Under a new law signed by the former Massachusetts governor on January 7, 2015—just one day before he left office—fathers in Massachusetts will be guaranteed up to eight weeks of unpaid job-protected paternity leave following the birth or adoption of a child.
The new law expands the scope of Massachusetts’s existing maternity leave statute to afford parental leave on a gender-neutral basis. Where both parents work for the same employer, the law affords only eight weeks of leave between the two of them.
While the federal Family and Medical Leave Act already affords up to 12 weeks of unpaid leave following the birth or adoption of a child, the FMLA applies only to businesses with more than 50 employees. The Massachusetts parental leave law applies to employers with six or more employees, so will extend leave rights to male employees of much smaller businesses. The state law also eliminates the one-year-of-service requirement to be entitled to leave under the FMLA. Instead, parental leave must be available to employees who have worked for at least 3 consecutive months as a full-time employee.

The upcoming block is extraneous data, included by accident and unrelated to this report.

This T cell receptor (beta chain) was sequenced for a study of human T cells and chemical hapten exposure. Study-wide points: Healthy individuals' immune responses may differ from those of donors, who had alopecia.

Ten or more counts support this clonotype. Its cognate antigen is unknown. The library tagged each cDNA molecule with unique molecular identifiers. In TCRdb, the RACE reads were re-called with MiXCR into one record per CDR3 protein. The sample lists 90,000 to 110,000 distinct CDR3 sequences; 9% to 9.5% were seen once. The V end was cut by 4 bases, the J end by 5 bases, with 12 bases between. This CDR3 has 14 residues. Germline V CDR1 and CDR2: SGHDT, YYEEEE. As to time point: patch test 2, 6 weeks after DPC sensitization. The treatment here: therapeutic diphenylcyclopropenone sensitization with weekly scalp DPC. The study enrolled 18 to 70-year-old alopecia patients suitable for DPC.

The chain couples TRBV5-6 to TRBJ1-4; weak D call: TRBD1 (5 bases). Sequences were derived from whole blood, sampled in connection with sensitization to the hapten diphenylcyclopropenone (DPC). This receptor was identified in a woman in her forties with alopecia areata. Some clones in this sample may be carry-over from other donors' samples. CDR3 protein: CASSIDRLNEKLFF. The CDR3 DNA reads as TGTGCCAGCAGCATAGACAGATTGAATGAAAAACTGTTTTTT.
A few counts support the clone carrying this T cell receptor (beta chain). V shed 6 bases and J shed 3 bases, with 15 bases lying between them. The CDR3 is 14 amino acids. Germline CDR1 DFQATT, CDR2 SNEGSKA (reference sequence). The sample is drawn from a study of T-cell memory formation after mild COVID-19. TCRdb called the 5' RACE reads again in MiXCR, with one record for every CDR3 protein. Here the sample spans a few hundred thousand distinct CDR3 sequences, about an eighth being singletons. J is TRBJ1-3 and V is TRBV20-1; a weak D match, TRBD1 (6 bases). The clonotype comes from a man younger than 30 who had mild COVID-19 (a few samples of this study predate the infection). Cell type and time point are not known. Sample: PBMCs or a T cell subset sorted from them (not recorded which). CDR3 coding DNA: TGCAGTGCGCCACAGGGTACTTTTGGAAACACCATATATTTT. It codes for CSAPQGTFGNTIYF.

The Massachusetts law also provides that if employers agree to extend parental leave beyond the eight weeks under the statute, that extended leave must be treated as job-protected leave. One limited exception to this rule applies where the employer informs the employee in writing and prior to the commencement of any extended leave that taking longer than eight weeks of leave may result in denial of reinstatement rights.
The new Massachusetts law takes effect on April 7, 2015. President Obama recently announced that paid parental leave would be provided to federal employees, and it is likely that other states may soon follow suit with gender-neutral parental leave policies.